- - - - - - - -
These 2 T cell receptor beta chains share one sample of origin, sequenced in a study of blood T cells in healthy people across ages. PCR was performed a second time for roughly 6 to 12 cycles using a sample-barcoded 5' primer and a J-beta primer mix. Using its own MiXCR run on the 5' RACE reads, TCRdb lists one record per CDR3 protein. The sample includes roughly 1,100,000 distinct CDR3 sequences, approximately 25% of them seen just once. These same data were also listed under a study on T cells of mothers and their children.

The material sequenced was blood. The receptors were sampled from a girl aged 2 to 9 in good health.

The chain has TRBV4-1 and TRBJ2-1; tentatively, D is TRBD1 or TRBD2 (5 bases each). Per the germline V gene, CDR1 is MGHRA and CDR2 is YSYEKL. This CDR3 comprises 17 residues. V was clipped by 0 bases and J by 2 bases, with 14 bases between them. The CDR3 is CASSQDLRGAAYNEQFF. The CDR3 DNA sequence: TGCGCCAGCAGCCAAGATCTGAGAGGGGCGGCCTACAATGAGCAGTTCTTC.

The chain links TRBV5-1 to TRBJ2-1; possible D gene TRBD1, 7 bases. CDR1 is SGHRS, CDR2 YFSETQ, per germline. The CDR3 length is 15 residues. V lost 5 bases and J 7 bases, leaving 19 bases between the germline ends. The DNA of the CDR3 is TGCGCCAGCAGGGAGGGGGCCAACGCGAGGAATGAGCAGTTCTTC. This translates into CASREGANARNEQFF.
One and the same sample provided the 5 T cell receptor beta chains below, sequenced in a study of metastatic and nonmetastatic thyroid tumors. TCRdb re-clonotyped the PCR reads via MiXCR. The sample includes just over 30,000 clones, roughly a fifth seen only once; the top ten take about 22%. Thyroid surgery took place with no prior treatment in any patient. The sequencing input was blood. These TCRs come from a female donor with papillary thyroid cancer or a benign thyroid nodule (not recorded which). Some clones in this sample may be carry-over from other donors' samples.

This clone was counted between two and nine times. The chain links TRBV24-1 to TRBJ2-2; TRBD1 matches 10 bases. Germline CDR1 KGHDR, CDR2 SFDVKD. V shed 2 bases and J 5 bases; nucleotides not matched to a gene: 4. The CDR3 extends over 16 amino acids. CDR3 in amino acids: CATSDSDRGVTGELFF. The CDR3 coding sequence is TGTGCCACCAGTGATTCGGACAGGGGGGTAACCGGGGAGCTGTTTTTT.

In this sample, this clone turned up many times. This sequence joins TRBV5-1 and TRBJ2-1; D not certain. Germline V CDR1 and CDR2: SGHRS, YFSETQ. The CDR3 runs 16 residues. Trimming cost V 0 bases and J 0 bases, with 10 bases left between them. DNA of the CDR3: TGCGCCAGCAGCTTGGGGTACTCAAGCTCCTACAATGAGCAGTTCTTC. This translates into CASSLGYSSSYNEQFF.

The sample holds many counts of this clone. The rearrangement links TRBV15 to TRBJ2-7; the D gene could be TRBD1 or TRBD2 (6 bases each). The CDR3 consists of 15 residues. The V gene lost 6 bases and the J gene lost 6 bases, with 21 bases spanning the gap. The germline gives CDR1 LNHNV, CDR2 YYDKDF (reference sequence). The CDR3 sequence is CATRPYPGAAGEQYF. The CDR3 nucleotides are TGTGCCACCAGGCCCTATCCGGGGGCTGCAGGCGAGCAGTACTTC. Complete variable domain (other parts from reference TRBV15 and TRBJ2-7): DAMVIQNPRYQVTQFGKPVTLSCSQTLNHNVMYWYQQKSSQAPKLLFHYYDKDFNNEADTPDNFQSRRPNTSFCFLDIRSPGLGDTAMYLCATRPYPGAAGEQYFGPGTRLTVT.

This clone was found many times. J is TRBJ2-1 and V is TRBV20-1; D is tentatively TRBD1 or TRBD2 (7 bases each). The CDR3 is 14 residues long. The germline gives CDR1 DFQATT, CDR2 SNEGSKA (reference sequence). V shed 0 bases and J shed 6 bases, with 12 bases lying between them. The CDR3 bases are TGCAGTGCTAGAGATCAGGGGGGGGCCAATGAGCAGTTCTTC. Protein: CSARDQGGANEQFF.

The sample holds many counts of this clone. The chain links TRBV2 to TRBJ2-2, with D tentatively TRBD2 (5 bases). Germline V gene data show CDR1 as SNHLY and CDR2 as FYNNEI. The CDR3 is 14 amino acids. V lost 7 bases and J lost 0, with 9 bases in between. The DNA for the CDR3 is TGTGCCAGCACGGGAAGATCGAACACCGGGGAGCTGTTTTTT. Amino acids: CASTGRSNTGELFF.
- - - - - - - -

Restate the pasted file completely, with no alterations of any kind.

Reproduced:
These 2 T cell receptor beta chains share one sample of origin, sequenced in a study of blood T cells in healthy people across ages. PCR was performed a second time for roughly 6 to 12 cycles using a sample-barcoded 5' primer and a J-beta primer mix. Using its own MiXCR run on the 5' RACE reads, TCRdb lists one record per CDR3 protein. The sample includes roughly 1,100,000 distinct CDR3 sequences, approximately 25% of them seen just once. These same data were also listed under a study on T cells of mothers and their children.

The material sequenced was blood. The receptors were sampled from a girl aged 2 to 9 in good health.

The chain has TRBV4-1 and TRBJ2-1; tentatively, D is TRBD1 or TRBD2 (5 bases each). Per the germline V gene, CDR1 is MGHRA and CDR2 is YSYEKL. This CDR3 comprises 17 residues. V was clipped by 0 bases and J by 2 bases, with 14 bases between them. The CDR3 is CASSQDLRGAAYNEQFF. The CDR3 DNA sequence: TGCGCCAGCAGCCAAGATCTGAGAGGGGCGGCCTACAATGAGCAGTTCTTC.

The chain links TRBV5-1 to TRBJ2-1; possible D gene TRBD1, 7 bases. CDR1 is SGHRS, CDR2 YFSETQ, per germline. The CDR3 length is 15 residues. V lost 5 bases and J 7 bases, leaving 19 bases between the germline ends. The DNA of the CDR3 is TGCGCCAGCAGGGAGGGGGCCAACGCGAGGAATGAGCAGTTCTTC. This translates into CASREGANARNEQFF.
One and the same sample provided the 5 T cell receptor beta chains below, sequenced in a study of metastatic and nonmetastatic thyroid tumors. TCRdb re-clonotyped the PCR reads via MiXCR. The sample includes just over 30,000 clones, roughly a fifth seen only once; the top ten take about 22%. Thyroid surgery took place with no prior treatment in any patient. The sequencing input was blood. These TCRs come from a female donor with papillary thyroid cancer or a benign thyroid nodule (not recorded which). Some clones in this sample may be carry-over from other donors' samples.

This clone was counted between two and nine times. The chain links TRBV24-1 to TRBJ2-2; TRBD1 matches 10 bases. Germline CDR1 KGHDR, CDR2 SFDVKD. V shed 2 bases and J 5 bases; nucleotides not matched to a gene: 4. The CDR3 extends over 16 amino acids. CDR3 in amino acids: CATSDSDRGVTGELFF. The CDR3 coding sequence is TGTGCCACCAGTGATTCGGACAGGGGGGTAACCGGGGAGCTGTTTTTT.

In this sample, this clone turned up many times. This sequence joins TRBV5-1 and TRBJ2-1; D not certain. Germline V CDR1 and CDR2: SGHRS, YFSETQ. The CDR3 runs 16 residues. Trimming cost V 0 bases and J 0 bases, with 10 bases left between them. DNA of the CDR3: TGCGCCAGCAGCTTGGGGTACTCAAGCTCCTACAATGAGCAGTTCTTC. This translates into CASSLGYSSSYNEQFF.

The sample holds many counts of this clone. The rearrangement links TRBV15 to TRBJ2-7; the D gene could be TRBD1 or TRBD2 (6 bases each). The CDR3 consists of 15 residues. The V gene lost 6 bases and the J gene lost 6 bases, with 21 bases spanning the gap. The germline gives CDR1 LNHNV, CDR2 YYDKDF (reference sequence). The CDR3 sequence is CATRPYPGAAGEQYF. The CDR3 nucleotides are TGTGCCACCAGGCCCTATCCGGGGGCTGCAGGCGAGCAGTACTTC. Complete variable domain (other parts from reference TRBV15 and TRBJ2-7): DAMVIQNPRYQVTQFGKPVTLSCSQTLNHNVMYWYQQKSSQAPKLLFHYYDKDFNNEADTPDNFQSRRPNTSFCFLDIRSPGLGDTAMYLCATRPYPGAAGEQYFGPGTRLTVT.

This clone was found many times. J is TRBJ2-1 and V is TRBV20-1; D is tentatively TRBD1 or TRBD2 (7 bases each). The CDR3 is 14 residues long. The germline gives CDR1 DFQATT, CDR2 SNEGSKA (reference sequence). V shed 0 bases and J shed 6 bases, with 12 bases lying between them. The CDR3 bases are TGCAGTGCTAGAGATCAGGGGGGGGCCAATGAGCAGTTCTTC. Protein: CSARDQGGANEQFF.

The sample holds many counts of this clone. The chain links TRBV2 to TRBJ2-2, with D tentatively TRBD2 (5 bases). Germline V gene data show CDR1 as SNHLY and CDR2 as FYNNEI. The CDR3 is 14 amino acids. V lost 7 bases and J lost 0, with 9 bases in between. The DNA for the CDR3 is TGTGCCAGCACGGGAAGATCGAACACCGGGGAGCTGTTTTTT. Amino acids: CASTGRSNTGELFF.